“I think this is not going to be the first time we see these types of things (player injuries). If these types of things continue with the same schedule not being adjusted or customized to the needs of the players, we might see more of these things occur in the future.”

It is not the first time a player has raised concerns about the extended format. Alexander Zverev previously said that the schedule is a disadvantage for the top players. Meanwhile, on the women’s Tour Caroline Garcia has criticised the move to expand WTA 1000 tournaments whilst Maria Sakkari said achieving the Madrid-Rome double has become harder to do

On the other hand, Daniil Medvedev has spoken in favour of the new format and describes injuries on the Tour as ‘part of the sport.’ The former US Open believes the issue is related to the quick surface changes players face and not the duration of tournaments. 

Tsitsipas will play Alex de Minaur in the fourth round of the Italian Open on Tuesday. 

Continue Reading

ATP

Novak Djokovic To Undergo Medical Check After Rome Thrashing, Bottle Incident

Published

on

Novak Djokovic – ATP Roma 2024 (foto: Francesca Micheli/Ubitennis)

Novak Djokovic has indicated that he will speak to doctors following his lacklustre performance at the Italian Open where he crashed out in straight sets. 

The five-time champion was far from his best against Chile’s Alejandro Tabilo as he struggled to generate any rhythm in his tennis or a single break point opportunity. Djokovic’s below-par performance caught many off guard, including the tennis player himself who admitted afterwards that he was ‘completely off’ his game. 

Trying to find the reason behind his latest performance, the world No.1 isn’t ruling out the possibility that it might be linked to an incident that took place at the tournament two days ago. Following his win over France’s Corentin Moutet, Djokovic suffered a blow to his head after a fan accidentally dropped a metal bottle from the stands. Immediately afterwards, he experienced nausea, dizziness and bleeding for up to an hour but was checked by medical officials.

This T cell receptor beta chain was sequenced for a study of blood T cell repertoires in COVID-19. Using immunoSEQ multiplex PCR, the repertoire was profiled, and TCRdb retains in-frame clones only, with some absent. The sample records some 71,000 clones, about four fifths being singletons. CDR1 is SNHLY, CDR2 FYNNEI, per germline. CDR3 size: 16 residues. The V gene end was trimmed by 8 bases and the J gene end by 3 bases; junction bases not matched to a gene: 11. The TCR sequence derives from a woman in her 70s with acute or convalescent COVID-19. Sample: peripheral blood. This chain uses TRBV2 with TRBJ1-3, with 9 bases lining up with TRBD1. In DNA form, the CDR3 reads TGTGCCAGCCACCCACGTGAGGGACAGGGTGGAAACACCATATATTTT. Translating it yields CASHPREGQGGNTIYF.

“I don’t know, to be honest. I have to check that.” Djokovic replied when asked if the incident affected his form on Sunday.
“Training was different. I was going for kind of easy training yesterday. I didn’t feel anything, but I also didn’t feel the same.
“Today under high stress, it was quite bad – not in terms of pain, but in terms of this balance. Just no coordination. Completely different player from what it was two nights ago.
“It could be. I don’t know. I have to do medical checkups and see what’s going on. “

The tennis star said he managed to sleep fine after his head blow but did experience headaches. He looked to be in good spirits the day after it happened and even turned up to practice in Rome wearing a safety helmet.

Djokovic’s concerns come two weeks before the start of the French Open where he is seeking a record 25th Major title. He will undoubtedly be one of the contenders for glory but admits there is a lot of work that needs to be done in the coming days. 

“Everything needs to be better in order for me to have at least a chance to win it,” he said.
“The way I felt on the court today was just completely like a different player entered into my shoes. Just no rhythm, no tempo, and no balance whatsoever on any shot.
“It’s a bit concerning.”

The French Open will begin on Sunday 26th May. 

Continue Reading

Trending